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This version of the Ray Charles classic was written by members of the Graduate Center General Assembly and Adjunct Project on the occasion of CUNY Chancellor Matthew Goldstein's June 2013 retirement. The song references ongoing scandals over which [...]
This issue of the Tiger Paper leads with a story describing student demonstrations against the "threatened" implementation of tuition across CUNY campuses. It also features articles centered around "International Women's Day" and the Vietnam [...]
This 5-page brochure includes a brief overview of SLAM's history up to the 1999-2000 school year, SLAM!'s 10-point program, and details on three campaigns SLAM! was organizing that year: the High School Organizing Committee, which worked with high [...]
In these minutes of proceedings from a January 22, 1968 meeting of the Board of Higher Education, the Board resolves to create the "Committee to Seek Presidents for Community Colleges Seven and Eight." The committee is first tasked with filling the [...]
This New York Times obituary describes the career of former Vice-Chancellor Julius C. C. Edelstein, one of the primary architects of the open admissions policy at CUNY.
This New York Post article reports on a City Council Committee on Higher Education hearing at which council members remarked on the racism inherent in the effort of Mayor Giuliani's task force on CUNY to end open admissions.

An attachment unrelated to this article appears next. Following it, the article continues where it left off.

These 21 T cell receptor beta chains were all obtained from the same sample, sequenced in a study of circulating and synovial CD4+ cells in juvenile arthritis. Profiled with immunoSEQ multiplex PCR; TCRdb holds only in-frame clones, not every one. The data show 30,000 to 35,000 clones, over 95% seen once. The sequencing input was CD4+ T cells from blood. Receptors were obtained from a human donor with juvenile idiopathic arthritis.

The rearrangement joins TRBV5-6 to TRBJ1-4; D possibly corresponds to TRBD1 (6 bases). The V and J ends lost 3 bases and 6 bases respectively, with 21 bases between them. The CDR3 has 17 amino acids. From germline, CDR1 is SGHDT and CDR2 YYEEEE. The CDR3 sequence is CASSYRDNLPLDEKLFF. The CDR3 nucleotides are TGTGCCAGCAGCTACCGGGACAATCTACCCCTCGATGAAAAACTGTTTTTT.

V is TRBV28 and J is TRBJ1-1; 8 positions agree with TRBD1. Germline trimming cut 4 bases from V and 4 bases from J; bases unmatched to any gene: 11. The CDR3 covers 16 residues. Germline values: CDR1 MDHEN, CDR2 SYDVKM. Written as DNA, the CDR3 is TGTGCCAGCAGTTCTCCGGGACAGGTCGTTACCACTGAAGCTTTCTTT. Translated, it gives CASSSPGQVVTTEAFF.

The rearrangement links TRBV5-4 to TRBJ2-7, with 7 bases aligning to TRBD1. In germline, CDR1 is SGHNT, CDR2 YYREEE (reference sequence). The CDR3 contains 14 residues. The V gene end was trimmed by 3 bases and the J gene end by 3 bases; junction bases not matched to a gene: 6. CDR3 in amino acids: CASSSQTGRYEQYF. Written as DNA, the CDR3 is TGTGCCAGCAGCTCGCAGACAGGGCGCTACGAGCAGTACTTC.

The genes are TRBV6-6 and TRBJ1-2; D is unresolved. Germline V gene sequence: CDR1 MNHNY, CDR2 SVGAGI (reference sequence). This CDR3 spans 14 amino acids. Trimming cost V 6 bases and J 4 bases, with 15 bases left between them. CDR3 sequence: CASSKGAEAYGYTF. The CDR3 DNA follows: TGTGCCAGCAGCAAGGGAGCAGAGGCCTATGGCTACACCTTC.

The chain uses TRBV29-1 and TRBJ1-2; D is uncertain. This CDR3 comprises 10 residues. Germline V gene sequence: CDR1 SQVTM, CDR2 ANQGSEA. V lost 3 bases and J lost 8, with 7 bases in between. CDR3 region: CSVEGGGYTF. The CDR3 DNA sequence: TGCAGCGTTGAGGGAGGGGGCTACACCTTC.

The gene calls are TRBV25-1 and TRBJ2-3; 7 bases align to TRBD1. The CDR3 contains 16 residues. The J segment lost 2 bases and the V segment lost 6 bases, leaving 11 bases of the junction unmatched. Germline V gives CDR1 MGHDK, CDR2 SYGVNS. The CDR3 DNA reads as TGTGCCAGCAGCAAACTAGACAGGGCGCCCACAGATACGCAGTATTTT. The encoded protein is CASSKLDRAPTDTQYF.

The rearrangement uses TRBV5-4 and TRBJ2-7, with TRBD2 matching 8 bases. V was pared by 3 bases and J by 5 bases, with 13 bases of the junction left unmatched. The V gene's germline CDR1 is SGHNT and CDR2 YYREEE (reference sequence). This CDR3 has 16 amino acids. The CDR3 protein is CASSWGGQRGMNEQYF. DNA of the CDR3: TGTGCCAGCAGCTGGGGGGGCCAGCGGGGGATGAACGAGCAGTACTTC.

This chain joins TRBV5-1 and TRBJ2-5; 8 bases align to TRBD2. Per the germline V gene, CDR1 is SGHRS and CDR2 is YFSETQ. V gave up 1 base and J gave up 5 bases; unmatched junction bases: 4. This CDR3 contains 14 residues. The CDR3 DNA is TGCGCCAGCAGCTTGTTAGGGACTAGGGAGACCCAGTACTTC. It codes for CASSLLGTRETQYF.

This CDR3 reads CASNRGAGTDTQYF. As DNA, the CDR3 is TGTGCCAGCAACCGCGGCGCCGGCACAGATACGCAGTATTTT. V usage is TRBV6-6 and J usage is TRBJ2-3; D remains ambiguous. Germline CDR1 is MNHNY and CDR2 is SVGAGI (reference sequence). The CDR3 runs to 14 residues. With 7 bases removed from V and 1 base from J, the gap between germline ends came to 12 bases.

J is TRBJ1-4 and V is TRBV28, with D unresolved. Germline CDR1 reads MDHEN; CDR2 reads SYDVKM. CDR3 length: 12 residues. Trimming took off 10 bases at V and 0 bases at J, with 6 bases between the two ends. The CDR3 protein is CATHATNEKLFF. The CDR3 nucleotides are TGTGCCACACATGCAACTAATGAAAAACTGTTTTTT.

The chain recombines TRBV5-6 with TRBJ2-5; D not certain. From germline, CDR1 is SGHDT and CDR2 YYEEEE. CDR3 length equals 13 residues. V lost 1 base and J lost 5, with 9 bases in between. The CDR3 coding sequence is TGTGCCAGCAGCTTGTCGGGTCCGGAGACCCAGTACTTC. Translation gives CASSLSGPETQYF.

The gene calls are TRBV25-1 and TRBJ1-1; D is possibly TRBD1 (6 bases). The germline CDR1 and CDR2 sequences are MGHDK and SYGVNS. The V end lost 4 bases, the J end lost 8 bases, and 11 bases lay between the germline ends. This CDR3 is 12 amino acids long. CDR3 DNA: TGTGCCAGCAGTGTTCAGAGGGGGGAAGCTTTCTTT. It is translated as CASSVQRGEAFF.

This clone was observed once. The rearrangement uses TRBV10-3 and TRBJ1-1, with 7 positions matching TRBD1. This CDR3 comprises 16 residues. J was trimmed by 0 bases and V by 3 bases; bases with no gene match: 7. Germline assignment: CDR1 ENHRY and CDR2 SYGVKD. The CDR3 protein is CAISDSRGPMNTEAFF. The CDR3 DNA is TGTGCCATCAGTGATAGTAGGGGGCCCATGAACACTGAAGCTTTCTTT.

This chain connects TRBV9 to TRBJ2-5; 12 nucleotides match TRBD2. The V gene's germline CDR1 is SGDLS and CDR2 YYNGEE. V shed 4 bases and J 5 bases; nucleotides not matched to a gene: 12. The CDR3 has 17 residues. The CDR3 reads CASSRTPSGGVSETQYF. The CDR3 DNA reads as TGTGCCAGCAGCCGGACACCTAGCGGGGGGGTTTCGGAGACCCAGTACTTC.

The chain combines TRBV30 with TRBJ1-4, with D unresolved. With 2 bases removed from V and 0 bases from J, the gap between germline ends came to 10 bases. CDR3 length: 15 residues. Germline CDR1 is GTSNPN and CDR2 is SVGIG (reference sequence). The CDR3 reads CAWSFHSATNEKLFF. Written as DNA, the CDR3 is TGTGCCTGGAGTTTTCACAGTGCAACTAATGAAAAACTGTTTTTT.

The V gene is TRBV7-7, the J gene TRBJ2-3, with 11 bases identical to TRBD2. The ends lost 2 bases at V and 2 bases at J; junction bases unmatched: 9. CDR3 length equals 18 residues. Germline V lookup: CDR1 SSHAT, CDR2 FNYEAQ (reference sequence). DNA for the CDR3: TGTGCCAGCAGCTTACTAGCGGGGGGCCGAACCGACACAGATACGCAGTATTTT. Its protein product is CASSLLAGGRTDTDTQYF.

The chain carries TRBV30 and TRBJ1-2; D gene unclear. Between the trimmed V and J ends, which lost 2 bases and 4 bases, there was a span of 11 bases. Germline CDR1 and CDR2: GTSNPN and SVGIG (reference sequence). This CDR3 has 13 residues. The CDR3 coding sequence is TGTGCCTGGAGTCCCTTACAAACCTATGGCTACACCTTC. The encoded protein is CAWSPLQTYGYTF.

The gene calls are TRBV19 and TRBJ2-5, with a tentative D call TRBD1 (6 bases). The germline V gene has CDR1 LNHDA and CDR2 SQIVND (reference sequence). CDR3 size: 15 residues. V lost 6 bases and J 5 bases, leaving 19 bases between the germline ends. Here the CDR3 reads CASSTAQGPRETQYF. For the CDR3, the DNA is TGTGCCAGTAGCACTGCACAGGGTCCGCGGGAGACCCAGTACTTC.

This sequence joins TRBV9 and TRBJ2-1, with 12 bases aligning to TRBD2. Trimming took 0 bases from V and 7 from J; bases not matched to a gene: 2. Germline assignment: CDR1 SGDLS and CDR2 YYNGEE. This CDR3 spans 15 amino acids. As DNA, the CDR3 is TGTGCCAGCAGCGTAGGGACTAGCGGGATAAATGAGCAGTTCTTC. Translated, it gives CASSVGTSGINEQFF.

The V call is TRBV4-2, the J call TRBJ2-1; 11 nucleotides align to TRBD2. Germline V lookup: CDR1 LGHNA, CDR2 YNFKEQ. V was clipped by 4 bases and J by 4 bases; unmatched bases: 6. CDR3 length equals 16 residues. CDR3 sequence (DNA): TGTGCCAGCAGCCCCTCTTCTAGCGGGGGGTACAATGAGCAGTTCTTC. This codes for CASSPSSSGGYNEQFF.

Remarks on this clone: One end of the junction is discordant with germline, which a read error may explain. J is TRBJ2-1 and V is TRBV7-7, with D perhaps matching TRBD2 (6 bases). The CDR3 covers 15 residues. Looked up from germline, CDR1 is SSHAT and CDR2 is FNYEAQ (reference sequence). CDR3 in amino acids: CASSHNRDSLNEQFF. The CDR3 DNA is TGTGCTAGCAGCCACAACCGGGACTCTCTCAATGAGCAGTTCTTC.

This article by SLAM! member Sandra Barros for the Hunter Envoy investigates the role of CUNY Board of Trustees Vice Chair Herman Badillo in the plan to end open admissions at CUNY. This issue of the Envoy also includes an article about Hunter's [...]
SLAM!'s 10-Point Program outlines the organization's vision for transformation of the university and society, from access for all to free quality higher education to democratic governance by students, workers and faculty; education for liberation; [...]
This booklet, published in 1997, tells the story of the first 25 years of LaGuardia Community College, from its conception as "Community College Number Nine" in 1968 through its 1971 opening and beyond. The author describes the social and economic [...]